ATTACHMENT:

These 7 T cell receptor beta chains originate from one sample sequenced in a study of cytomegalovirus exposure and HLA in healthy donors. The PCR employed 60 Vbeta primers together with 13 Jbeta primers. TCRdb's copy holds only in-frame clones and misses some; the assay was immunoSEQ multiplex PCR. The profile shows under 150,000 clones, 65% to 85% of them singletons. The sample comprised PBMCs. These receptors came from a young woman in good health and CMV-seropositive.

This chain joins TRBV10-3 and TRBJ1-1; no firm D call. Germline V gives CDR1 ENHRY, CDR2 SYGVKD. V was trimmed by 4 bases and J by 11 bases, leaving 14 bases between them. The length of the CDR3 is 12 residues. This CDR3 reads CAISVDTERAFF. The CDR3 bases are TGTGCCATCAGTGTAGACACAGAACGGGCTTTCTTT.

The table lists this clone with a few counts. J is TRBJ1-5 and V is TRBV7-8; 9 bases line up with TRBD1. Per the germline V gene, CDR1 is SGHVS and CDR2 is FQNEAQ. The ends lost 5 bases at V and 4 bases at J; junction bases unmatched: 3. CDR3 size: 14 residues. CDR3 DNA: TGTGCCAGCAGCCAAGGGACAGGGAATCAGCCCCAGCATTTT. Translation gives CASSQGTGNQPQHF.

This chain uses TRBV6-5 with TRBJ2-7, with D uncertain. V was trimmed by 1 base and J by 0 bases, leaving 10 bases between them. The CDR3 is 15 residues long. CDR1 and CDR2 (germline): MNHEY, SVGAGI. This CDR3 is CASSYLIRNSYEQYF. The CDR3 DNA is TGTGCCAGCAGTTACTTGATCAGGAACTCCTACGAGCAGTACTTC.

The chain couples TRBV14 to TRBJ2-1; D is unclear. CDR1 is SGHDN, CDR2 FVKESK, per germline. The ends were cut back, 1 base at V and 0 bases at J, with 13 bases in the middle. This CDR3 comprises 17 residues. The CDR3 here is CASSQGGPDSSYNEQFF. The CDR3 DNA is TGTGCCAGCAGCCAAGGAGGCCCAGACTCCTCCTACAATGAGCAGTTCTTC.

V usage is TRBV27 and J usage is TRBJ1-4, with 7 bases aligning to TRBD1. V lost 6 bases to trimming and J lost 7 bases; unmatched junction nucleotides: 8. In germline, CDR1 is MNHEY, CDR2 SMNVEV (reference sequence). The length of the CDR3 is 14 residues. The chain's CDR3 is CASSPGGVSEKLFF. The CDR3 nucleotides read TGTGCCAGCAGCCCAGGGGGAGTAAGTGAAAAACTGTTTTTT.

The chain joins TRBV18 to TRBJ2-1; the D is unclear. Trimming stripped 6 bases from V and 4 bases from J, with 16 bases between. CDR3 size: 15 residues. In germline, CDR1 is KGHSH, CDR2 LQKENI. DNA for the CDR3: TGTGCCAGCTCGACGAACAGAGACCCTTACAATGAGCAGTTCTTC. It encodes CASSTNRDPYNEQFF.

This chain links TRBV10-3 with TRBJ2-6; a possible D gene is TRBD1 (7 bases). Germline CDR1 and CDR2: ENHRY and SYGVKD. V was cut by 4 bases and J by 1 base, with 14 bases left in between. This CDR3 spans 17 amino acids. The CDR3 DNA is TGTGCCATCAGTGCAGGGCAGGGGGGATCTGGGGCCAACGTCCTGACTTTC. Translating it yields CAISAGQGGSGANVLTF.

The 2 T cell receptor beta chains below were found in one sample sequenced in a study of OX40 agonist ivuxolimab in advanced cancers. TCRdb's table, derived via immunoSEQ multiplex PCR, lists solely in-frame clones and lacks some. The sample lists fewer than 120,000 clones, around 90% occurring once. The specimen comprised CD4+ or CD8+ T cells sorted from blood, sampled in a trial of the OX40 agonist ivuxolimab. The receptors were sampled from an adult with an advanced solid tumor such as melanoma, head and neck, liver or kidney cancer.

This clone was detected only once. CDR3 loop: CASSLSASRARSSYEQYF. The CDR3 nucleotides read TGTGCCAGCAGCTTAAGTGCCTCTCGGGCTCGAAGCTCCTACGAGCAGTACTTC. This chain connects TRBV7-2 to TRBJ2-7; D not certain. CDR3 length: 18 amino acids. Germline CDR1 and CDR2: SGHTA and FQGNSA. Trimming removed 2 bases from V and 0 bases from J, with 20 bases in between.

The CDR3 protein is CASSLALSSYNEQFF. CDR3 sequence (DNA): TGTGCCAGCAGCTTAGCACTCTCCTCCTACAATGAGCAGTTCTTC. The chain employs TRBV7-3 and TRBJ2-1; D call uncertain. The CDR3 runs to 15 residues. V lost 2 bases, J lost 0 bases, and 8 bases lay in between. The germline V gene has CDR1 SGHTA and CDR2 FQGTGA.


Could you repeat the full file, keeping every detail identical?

These 7 T cell receptor beta chains originate from one sample sequenced in a study of cytomegalovirus exposure and HLA in healthy donors. The PCR employed 60 Vbeta primers together with 13 Jbeta primers. TCRdb's copy holds only in-frame clones and misses some; the assay was immunoSEQ multiplex PCR. The profile shows under 150,000 clones, 65% to 85% of them singletons. The sample comprised PBMCs. These receptors came from a young woman in good health and CMV-seropositive.

This chain joins TRBV10-3 and TRBJ1-1; no firm D call. Germline V gives CDR1 ENHRY, CDR2 SYGVKD. V was trimmed by 4 bases and J by 11 bases, leaving 14 bases between them. The length of the CDR3 is 12 residues. This CDR3 reads CAISVDTERAFF. The CDR3 bases are TGTGCCATCAGTGTAGACACAGAACGGGCTTTCTTT.

The table lists this clone with a few counts. J is TRBJ1-5 and V is TRBV7-8; 9 bases line up with TRBD1. Per the germline V gene, CDR1 is SGHVS and CDR2 is FQNEAQ. The ends lost 5 bases at V and 4 bases at J; junction bases unmatched: 3. CDR3 size: 14 residues. CDR3 DNA: TGTGCCAGCAGCCAAGGGACAGGGAATCAGCCCCAGCATTTT. Translation gives CASSQGTGNQPQHF.

This chain uses TRBV6-5 with TRBJ2-7, with D uncertain. V was trimmed by 1 base and J by 0 bases, leaving 10 bases between them. The CDR3 is 15 residues long. CDR1 and CDR2 (germline): MNHEY, SVGAGI. This CDR3 is CASSYLIRNSYEQYF. The CDR3 DNA is TGTGCCAGCAGTTACTTGATCAGGAACTCCTACGAGCAGTACTTC.

The chain couples TRBV14 to TRBJ2-1; D is unclear. CDR1 is SGHDN, CDR2 FVKESK, per germline. The ends were cut back, 1 base at V and 0 bases at J, with 13 bases in the middle. This CDR3 comprises 17 residues. The CDR3 here is CASSQGGPDSSYNEQFF. The CDR3 DNA is TGTGCCAGCAGCCAAGGAGGCCCAGACTCCTCCTACAATGAGCAGTTCTTC.

V usage is TRBV27 and J usage is TRBJ1-4, with 7 bases aligning to TRBD1. V lost 6 bases to trimming and J lost 7 bases; unmatched junction nucleotides: 8. In germline, CDR1 is MNHEY, CDR2 SMNVEV (reference sequence). The length of the CDR3 is 14 residues. The chain's CDR3 is CASSPGGVSEKLFF. The CDR3 nucleotides read TGTGCCAGCAGCCCAGGGGGAGTAAGTGAAAAACTGTTTTTT.

The chain joins TRBV18 to TRBJ2-1; the D is unclear. Trimming stripped 6 bases from V and 4 bases from J, with 16 bases between. CDR3 size: 15 residues. In germline, CDR1 is KGHSH, CDR2 LQKENI. DNA for the CDR3: TGTGCCAGCTCGACGAACAGAGACCCTTACAATGAGCAGTTCTTC. It encodes CASSTNRDPYNEQFF.

This chain links TRBV10-3 with TRBJ2-6; a possible D gene is TRBD1 (7 bases). Germline CDR1 and CDR2: ENHRY and SYGVKD. V was cut by 4 bases and J by 1 base, with 14 bases left in between. This CDR3 spans 17 amino acids. The CDR3 DNA is TGTGCCATCAGTGCAGGGCAGGGGGGATCTGGGGCCAACGTCCTGACTTTC. Translating it yields CAISAGQGGSGANVLTF.

The 2 T cell receptor beta chains below were found in one sample sequenced in a study of OX40 agonist ivuxolimab in advanced cancers. TCRdb's table, derived via immunoSEQ multiplex PCR, lists solely in-frame clones and lacks some. The sample lists fewer than 120,000 clones, around 90% occurring once. The specimen comprised CD4+ or CD8+ T cells sorted from blood, sampled in a trial of the OX40 agonist ivuxolimab. The receptors were sampled from an adult with an advanced solid tumor such as melanoma, head and neck, liver or kidney cancer.

This clone was detected only once. CDR3 loop: CASSLSASRARSSYEQYF. The CDR3 nucleotides read TGTGCCAGCAGCTTAAGTGCCTCTCGGGCTCGAAGCTCCTACGAGCAGTACTTC. This chain connects TRBV7-2 to TRBJ2-7; D not certain. CDR3 length: 18 amino acids. Germline CDR1 and CDR2: SGHTA and FQGNSA. Trimming removed 2 bases from V and 0 bases from J, with 20 bases in between.

The CDR3 protein is CASSLALSSYNEQFF. CDR3 sequence (DNA): TGTGCCAGCAGCTTAGCACTCTCCTCCTACAATGAGCAGTTCTTC. The chain employs TRBV7-3 and TRBJ2-1; D call uncertain. The CDR3 runs to 15 residues. V lost 2 bases, J lost 0 bases, and 8 bases lay in between. The germline V gene has CDR1 SGHTA and CDR2 FQGTGA.